Many of the issues arising from the US subprime mortgage crisis could have been averted if mortgage issuers and brokers relied less on error-prone paperwork and more on online, service-oriented systems.
SOA isn't just about cost-cutting; it's a growth engine
That's the view of James Governor, co-founder of RedMonk, the virally virtual analyst firm, speaking at the recent IBM Virtual Global SOA Forum, "Work Smarter, Take Out Costs In a Tough Economy." (I posted a transcript of James' talk here.)
The focus of SOA is to tie disparate systems and data together, and, in the process, reduce risks to the organization. As James explains it, having better integrated systems may have helped banks and mortgage companies get a better picture of the risks they were undertaking:
"As we have seen in financial services, if you allow your organization to run on independent, isolated, distributed spreadsheets, you can get into a lot of trouble. And quite frankly, if we’d invested more in integration over the last few years, and better data governance, we would have significantly reduced the risk in terms of our banking infrastructure, our credit infrastructure, the kinds of mortgages that went out there. ... another very interesting thing about SOA. It’s easy to think of it as paper reduction. If you look at a lot of the mortgage approvals, many of them included information that was wrong. By working with a service oriented architecture by making sure that you digitized your information, we would have made better decisions, and reduced all risk. Clearly, that’s a massive benefit."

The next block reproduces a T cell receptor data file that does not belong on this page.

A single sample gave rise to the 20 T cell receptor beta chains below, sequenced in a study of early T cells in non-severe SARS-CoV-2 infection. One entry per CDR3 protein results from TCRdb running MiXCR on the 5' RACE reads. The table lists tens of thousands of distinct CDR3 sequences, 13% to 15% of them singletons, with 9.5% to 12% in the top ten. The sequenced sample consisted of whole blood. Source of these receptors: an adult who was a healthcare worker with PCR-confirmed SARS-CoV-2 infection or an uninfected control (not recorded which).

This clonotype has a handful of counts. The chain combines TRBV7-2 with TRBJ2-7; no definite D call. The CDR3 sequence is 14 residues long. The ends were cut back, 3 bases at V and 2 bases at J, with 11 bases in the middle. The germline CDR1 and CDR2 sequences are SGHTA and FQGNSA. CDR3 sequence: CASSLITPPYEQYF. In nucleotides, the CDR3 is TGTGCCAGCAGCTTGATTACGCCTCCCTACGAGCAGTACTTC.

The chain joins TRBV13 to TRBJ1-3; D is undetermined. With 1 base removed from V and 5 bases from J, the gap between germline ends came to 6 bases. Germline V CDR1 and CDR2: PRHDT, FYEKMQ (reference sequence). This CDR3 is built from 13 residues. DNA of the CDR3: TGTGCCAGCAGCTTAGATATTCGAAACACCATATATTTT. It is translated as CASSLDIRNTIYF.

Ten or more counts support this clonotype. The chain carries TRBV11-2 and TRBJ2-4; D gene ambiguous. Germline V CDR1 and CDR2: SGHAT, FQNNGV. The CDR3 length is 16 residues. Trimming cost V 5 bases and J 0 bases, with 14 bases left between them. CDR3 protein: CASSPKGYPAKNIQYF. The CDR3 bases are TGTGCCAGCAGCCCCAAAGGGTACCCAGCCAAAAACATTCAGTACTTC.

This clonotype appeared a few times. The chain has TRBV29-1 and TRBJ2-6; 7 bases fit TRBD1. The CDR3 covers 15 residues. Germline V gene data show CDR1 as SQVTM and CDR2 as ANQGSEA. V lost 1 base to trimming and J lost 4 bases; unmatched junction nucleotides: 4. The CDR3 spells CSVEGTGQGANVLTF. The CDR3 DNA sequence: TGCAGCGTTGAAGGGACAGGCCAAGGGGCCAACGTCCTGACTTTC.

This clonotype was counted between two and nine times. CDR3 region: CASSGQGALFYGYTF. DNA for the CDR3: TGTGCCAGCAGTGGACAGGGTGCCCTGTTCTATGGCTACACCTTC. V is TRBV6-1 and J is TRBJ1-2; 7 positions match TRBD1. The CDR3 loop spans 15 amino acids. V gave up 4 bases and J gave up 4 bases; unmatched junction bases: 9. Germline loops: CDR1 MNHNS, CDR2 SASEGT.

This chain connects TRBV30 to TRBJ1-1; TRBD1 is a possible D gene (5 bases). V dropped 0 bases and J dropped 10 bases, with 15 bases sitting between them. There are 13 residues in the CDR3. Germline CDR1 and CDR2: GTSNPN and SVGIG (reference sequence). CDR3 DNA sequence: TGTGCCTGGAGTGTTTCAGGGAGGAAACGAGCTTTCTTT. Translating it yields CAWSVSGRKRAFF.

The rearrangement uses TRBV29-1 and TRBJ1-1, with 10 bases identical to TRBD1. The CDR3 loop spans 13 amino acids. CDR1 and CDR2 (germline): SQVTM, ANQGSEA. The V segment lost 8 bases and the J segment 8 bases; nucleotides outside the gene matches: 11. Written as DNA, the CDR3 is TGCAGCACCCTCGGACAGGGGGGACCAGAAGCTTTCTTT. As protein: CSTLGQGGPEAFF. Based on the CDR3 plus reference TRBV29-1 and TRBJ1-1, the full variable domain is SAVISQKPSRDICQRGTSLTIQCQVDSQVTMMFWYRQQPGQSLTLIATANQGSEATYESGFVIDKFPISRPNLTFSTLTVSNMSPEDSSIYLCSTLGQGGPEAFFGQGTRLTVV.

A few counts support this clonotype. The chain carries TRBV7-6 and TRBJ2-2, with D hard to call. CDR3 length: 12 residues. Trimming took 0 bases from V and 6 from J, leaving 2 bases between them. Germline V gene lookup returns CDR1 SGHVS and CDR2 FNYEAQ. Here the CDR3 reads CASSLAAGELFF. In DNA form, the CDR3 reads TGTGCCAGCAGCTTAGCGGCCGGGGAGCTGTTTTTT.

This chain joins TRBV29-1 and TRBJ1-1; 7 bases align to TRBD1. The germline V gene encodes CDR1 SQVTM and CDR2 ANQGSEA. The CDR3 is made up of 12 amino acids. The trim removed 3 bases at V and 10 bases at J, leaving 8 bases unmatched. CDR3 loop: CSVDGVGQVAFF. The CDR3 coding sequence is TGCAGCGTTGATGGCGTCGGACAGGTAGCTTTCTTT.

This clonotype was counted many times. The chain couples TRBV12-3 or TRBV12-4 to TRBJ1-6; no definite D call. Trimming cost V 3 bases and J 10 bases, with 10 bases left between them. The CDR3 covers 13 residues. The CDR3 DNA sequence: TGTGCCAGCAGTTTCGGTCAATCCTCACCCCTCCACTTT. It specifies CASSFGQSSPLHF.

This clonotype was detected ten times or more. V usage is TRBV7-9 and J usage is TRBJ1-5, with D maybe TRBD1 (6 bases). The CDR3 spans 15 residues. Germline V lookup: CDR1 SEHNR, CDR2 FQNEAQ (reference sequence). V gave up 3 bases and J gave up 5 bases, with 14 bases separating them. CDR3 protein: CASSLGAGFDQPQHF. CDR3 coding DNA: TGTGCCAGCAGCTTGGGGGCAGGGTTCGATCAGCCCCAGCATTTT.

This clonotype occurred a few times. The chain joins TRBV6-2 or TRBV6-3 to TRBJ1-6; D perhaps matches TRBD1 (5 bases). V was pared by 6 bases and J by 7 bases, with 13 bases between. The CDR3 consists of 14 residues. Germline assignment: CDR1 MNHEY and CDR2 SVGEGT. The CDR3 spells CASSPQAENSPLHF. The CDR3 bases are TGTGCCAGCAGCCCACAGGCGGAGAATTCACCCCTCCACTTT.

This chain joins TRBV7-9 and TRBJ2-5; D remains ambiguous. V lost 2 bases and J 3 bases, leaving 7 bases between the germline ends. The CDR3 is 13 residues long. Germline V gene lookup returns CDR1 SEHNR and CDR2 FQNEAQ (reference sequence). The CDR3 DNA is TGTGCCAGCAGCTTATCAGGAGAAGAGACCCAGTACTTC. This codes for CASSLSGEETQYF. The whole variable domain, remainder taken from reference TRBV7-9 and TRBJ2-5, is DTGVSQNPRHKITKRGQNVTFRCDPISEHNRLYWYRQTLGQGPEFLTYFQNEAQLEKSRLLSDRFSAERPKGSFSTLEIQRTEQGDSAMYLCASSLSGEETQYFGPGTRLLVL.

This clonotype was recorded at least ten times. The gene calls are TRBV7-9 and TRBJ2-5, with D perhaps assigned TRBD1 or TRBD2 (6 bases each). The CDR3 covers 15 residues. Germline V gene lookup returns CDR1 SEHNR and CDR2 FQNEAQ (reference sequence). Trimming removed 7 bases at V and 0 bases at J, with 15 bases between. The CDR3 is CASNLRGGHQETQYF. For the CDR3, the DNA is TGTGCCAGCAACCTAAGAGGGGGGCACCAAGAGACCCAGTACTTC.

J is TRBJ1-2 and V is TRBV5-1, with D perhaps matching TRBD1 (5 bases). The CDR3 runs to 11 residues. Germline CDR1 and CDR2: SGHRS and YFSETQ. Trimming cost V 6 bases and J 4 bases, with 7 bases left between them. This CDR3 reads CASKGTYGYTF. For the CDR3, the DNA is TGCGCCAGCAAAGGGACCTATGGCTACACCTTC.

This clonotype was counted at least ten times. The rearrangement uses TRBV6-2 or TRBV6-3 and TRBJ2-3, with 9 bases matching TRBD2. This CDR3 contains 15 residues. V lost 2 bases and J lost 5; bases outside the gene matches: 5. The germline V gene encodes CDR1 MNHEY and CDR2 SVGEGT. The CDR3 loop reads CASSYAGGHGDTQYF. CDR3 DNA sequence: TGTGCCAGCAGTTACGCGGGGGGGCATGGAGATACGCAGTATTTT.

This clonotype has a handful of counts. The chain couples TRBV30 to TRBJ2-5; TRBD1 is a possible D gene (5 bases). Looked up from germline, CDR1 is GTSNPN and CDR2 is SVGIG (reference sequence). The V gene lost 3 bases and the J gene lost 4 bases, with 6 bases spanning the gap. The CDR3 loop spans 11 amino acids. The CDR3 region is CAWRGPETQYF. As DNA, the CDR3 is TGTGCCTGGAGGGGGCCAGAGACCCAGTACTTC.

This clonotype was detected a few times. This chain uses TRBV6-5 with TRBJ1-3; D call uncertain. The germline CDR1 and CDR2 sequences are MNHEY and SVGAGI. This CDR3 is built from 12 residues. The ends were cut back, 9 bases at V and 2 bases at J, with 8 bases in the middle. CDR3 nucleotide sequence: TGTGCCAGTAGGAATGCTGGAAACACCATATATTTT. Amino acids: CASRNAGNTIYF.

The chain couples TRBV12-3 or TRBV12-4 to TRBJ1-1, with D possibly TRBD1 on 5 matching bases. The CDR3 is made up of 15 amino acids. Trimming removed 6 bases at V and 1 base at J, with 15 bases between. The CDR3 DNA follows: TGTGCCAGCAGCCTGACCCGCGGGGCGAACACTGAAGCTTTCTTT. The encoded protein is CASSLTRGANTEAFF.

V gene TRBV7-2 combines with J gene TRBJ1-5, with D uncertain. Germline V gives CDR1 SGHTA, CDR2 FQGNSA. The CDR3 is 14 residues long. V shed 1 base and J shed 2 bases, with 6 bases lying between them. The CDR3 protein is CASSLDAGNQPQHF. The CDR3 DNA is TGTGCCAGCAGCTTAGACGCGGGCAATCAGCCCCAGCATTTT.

As businesses grapple with today's rough-and-tumble economy, James advocates greater investments in service orientation, which can pay off not only in terms of reduced costs, but also new business growth. In fact -- and we state this frequently here at this blogsite -- companies need to look down the road and prepare to stay ahead of the next wave of growth during the looming economic recovery. SOA is a shovel-ready stimulus for companies, and if sold to the business correctly, a growth enabler.
"In this difficult business environment, clearly we need to cut costs. But you know what? Nothing is sustainable if you're not driving new revenue streams, if you're not able to get new customers," James says. "Very clearly, from SOA, you're able to reach out to new customer sets." For example, being able to extend internal applications to customer and partner-facing Websites is a solid strategy for new growth. SOA will help leverage internal applications -- whether they're on mainframes or Windows boxes -- for this next round of growth.
SOA is not going to transform things overnight. As James puts it, SOA is "really hard work, nothing is easy. It really does require significant investment, but if you can lower your costs and find new revenue streams in the kind of business environment we’re currently facing, you're in pretty good shape."